Advancements and improved success rates within the field of assisted human fertilisation treatments are actively pursued across the world, and taking such sentiment into account, the vitrification of embryos continues to make ground-breaking progress. A procedure with an unquestionable contribution to the success of assisted human fertilisation treatments, it can also influence delicate aspects related to a successful pregnancy.
The numbers underline how crucial embryo vitrification can be as a reproductive medicine and can reduce the rates of multiple pregnancies, maximise each cycle within ovarian stimulation and make treatments more accessible to women over 40.
When compared to other manners of embryo conservation, data favours vitrification as optimal conditions can increase the survival rate and be a determining factor in success rates.
A frequent doubt regarding vitrification is whether any embryo is able to undergo such treatment. As in almost every assisted human reproduction treatment, a categorical guarantee cannot be given as some embryos do not meet quality requirements, although can be compensated by an exhaustive selection process which ensures those that have the potential to survive and capacity to be implanted are used.
What is Embryo Vitrification?
A novel treatment used for preserving embryos, embryo verification was considered an experimental treatment until 2013 until the prestigious American Society for Reproductive Medicine ratified it as a certified technique to be practised. Since becoming available it has become a priority for assisted human reproduction treatment clinics of reference.
Why? The explanation is simple: the results speak for themselves, particularly in cases where difficulties achieving pregnancy are more complex. Before the inception of this practice, embryos were slowly frozen in an attempt to avoid the formation of ice layers among cells, and at a consequence, implantation rates using this system were much lower than those obtained with fresh embryos.
Embryo vitrification – also referred to as the cryopreservation of embryos – is an additional conservation option and can accelerate the freezing process with speed rates of around 15,000º C per minute compared to 0.3º C per minute using the conventional method, while an innocuous gel is formed instead of ice which does not damage the cells of an embryo.
Such scientific terminology is best summarised by results: embryo vitrification produces an implantation rate of 50% in comparison to traditional freezing where the per centage was reduced to one in three women.
Who is Embryo Vitrification recommended for?
Any couple considering or undergoing in vitro fertilisation is a potential candidate for embryo vitrification as it can enhance the results of ovarian stimulation in assisted human reproduction treatments.
The vitrification of embryos is therefore suggested for those undergoing assisted human reproduction treatment in order to take advantage of a surplus in quality embryos which are unable to be transferred in that particular cycle. It is worth bearing in mind that the survival rate of cryopreserved embryos is between 95%-100%.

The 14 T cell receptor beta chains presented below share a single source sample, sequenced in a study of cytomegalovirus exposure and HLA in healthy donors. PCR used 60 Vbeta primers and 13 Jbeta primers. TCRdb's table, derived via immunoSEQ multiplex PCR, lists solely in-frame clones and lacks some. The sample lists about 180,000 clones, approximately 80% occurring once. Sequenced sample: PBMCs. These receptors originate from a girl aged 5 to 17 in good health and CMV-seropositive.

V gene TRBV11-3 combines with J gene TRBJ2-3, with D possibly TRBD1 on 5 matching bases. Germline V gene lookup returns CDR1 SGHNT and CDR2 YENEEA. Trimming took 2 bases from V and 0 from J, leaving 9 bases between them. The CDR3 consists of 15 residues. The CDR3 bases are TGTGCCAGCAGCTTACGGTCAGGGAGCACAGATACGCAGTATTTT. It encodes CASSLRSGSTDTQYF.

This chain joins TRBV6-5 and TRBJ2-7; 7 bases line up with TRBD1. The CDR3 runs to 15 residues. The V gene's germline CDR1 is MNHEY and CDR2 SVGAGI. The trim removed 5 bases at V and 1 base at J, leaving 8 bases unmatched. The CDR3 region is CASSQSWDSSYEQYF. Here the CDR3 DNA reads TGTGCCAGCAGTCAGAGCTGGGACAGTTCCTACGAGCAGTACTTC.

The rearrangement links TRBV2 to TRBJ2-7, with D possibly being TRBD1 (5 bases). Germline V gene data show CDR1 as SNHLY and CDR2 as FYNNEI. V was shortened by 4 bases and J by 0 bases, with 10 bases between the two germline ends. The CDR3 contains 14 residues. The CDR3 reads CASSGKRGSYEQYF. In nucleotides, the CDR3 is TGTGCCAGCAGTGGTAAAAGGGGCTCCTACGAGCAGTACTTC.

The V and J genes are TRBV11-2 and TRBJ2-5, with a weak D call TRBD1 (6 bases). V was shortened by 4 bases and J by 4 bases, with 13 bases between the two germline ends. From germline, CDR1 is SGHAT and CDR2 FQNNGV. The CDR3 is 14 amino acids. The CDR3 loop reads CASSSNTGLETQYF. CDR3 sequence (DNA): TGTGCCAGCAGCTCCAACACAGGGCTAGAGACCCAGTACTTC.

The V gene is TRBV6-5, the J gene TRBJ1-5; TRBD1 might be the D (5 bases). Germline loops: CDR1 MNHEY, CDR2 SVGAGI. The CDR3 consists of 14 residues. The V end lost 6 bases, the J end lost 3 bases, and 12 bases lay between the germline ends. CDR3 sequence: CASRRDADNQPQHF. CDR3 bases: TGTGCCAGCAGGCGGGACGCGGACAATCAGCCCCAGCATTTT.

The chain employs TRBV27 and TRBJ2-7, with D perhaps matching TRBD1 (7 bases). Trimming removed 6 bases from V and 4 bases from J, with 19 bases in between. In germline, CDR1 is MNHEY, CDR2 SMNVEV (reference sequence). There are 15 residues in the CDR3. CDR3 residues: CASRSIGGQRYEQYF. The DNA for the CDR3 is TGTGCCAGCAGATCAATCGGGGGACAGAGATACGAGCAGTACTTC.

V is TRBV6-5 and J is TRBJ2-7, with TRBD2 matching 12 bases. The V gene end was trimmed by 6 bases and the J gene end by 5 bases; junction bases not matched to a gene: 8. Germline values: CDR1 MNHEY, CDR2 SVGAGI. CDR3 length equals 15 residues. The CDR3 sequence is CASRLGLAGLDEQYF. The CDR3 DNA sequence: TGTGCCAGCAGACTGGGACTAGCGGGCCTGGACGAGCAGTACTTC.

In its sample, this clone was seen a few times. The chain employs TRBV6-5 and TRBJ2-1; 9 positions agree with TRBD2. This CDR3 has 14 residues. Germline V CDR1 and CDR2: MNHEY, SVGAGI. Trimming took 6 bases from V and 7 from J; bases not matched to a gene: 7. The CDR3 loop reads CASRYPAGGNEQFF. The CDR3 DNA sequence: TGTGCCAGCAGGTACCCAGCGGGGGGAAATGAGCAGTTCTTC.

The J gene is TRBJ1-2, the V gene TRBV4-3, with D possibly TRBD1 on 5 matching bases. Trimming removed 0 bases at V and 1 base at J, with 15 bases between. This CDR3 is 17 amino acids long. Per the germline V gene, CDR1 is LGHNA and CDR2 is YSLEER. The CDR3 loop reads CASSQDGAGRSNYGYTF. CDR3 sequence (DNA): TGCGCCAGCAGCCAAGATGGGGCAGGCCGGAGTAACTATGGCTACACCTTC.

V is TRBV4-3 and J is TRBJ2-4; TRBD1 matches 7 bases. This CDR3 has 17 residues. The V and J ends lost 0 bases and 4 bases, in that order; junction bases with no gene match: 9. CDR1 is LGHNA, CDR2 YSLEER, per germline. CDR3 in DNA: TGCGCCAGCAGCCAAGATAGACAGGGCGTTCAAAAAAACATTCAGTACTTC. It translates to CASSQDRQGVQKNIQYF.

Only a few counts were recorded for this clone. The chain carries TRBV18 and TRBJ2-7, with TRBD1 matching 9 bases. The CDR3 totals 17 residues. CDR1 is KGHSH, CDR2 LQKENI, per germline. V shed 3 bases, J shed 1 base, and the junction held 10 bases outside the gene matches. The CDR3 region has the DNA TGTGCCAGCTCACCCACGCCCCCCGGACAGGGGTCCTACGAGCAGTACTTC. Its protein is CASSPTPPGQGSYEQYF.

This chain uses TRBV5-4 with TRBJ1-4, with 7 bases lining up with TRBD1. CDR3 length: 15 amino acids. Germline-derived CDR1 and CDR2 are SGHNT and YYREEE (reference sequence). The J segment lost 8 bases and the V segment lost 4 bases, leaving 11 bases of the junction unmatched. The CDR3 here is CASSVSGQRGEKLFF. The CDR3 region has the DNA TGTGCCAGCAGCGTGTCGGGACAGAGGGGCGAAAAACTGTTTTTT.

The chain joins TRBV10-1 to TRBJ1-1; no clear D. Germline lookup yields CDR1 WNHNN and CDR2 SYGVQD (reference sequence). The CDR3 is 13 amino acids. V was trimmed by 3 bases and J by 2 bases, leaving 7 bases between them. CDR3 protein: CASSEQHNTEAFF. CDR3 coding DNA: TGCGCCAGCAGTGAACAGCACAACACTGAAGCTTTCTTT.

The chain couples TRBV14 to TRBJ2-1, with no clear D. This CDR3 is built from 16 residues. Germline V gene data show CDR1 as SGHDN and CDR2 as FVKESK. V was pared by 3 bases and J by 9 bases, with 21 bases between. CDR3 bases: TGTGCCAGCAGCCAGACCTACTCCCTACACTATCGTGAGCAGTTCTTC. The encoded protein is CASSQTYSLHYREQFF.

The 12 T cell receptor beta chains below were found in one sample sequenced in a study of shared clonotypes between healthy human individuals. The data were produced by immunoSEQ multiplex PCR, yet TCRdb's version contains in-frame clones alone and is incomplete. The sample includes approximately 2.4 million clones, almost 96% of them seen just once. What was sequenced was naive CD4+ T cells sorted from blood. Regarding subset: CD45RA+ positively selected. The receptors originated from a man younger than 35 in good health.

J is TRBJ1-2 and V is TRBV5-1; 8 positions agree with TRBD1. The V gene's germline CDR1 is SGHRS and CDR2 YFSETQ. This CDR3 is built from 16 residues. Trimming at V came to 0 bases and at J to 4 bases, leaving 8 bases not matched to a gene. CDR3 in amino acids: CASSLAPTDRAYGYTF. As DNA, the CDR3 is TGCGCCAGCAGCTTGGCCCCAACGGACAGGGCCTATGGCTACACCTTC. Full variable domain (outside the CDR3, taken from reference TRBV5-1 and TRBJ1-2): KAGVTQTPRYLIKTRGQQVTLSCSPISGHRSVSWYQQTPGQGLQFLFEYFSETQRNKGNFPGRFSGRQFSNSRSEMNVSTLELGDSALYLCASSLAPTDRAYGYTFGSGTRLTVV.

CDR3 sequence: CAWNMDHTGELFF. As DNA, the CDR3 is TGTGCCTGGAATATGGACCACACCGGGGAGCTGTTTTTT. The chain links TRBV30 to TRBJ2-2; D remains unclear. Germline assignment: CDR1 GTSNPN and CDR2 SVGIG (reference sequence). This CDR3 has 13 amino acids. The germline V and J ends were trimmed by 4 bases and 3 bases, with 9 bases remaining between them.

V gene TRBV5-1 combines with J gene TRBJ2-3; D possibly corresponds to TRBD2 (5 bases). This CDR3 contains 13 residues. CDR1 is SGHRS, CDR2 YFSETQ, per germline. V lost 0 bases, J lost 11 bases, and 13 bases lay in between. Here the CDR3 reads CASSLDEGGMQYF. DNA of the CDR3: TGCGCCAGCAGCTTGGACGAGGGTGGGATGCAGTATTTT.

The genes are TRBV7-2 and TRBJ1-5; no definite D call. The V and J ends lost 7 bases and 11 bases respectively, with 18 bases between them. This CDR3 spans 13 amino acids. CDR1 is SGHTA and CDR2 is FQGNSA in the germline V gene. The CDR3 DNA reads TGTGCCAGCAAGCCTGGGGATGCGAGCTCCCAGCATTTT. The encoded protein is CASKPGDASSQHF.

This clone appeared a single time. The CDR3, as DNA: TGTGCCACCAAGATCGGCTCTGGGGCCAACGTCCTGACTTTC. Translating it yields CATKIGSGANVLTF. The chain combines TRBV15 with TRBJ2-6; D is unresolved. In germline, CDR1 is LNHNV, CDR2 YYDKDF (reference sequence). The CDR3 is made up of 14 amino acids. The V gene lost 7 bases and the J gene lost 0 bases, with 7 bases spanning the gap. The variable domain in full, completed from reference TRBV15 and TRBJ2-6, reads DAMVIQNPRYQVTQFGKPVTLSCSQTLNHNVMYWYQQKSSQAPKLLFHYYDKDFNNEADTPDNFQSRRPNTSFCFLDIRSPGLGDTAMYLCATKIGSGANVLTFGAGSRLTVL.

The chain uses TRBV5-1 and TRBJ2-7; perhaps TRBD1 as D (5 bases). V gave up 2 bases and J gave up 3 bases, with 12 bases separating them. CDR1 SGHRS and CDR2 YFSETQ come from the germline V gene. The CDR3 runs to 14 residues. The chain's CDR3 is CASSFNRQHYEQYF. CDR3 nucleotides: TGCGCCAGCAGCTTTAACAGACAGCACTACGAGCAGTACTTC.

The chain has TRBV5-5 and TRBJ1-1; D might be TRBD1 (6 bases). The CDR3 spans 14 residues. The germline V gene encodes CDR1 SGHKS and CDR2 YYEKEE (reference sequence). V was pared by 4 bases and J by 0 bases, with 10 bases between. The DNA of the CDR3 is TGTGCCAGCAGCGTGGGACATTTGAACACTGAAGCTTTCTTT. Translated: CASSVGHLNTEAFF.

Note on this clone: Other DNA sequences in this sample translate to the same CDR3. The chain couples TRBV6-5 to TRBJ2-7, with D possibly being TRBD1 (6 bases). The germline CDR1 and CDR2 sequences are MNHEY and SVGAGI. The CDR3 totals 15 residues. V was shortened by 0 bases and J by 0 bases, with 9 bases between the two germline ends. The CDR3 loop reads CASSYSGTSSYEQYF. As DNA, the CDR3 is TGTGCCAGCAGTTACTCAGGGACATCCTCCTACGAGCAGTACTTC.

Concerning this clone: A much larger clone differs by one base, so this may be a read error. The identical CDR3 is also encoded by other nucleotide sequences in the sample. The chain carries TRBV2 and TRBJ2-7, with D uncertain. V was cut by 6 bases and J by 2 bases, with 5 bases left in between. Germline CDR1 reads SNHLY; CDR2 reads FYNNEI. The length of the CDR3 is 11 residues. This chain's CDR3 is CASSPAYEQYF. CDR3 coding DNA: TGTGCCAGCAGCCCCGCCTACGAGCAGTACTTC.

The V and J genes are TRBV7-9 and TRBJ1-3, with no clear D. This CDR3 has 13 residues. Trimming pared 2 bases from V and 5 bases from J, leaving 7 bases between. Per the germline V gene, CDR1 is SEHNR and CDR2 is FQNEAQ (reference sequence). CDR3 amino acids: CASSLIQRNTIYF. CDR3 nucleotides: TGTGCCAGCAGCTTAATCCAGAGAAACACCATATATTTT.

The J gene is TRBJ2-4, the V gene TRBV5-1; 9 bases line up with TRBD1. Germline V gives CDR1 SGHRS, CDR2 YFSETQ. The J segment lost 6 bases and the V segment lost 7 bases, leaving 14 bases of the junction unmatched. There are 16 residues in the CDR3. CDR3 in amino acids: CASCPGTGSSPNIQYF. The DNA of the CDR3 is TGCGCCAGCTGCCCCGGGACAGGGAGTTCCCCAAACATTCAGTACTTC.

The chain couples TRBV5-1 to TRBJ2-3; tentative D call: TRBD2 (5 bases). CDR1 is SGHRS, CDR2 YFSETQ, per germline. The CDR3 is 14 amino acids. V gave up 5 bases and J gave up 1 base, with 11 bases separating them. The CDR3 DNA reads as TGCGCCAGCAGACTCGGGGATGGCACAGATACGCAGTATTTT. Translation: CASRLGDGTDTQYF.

The vitrification of embryos is particularly recommended for:
- Women at risk of suffering from Ovarian Hyperstimulation Syndrome since vitrification of embryos do not have to receive stimulation treatment.
- Diagnosed anomalies or damage to the endometrium.
- Women over 38 years of age. This is considered an age where the success rates of implanted embryos are reduced.
- In couples that need an implanted Genetic Diagnosis, to preserve embryos in the best conditions until the test results are received.
The Embryo Vitrification process
One immediate advantage to embryo vitrification is the simplification of IVF treatment. Hormone injections and ultrasound checks are not required beforehand, while the process can be summarised as:
- Endometrium preparation. Depending on the case, this phase is limited to checking the uterus is in the best condition to receive an embryo transfer by monitoring a natural menstrual cycle. Women who do not ovulate regularly, oestrogen is administered for about 12 days via pills or patches to facilitate the development of the endometrium.
- A follow-up ultrasound scan is carried out around 10 days after the first day of a period.
- Thawing of the embryos. A couple of days prior to undergoing the embryo transfer, the laboratory will take care of the devitrification of the embryos and keep them in culture until implantation.
- Embryo transfer. Between three and five days before transfer you will receive a dose of progesterone (oral or vaginal). Vitrified embryos implantation is concurrent with the one used for the fresh embryos and there is no difference in subsequent care or medical recommendation.
The vitrification of embryos is the future today. For women and couples who require the support of reproductive medicine, it is a ground-breaking methodology which optimizes resource and effort while also ensuring the same probability of success rates when fresh embryos are used.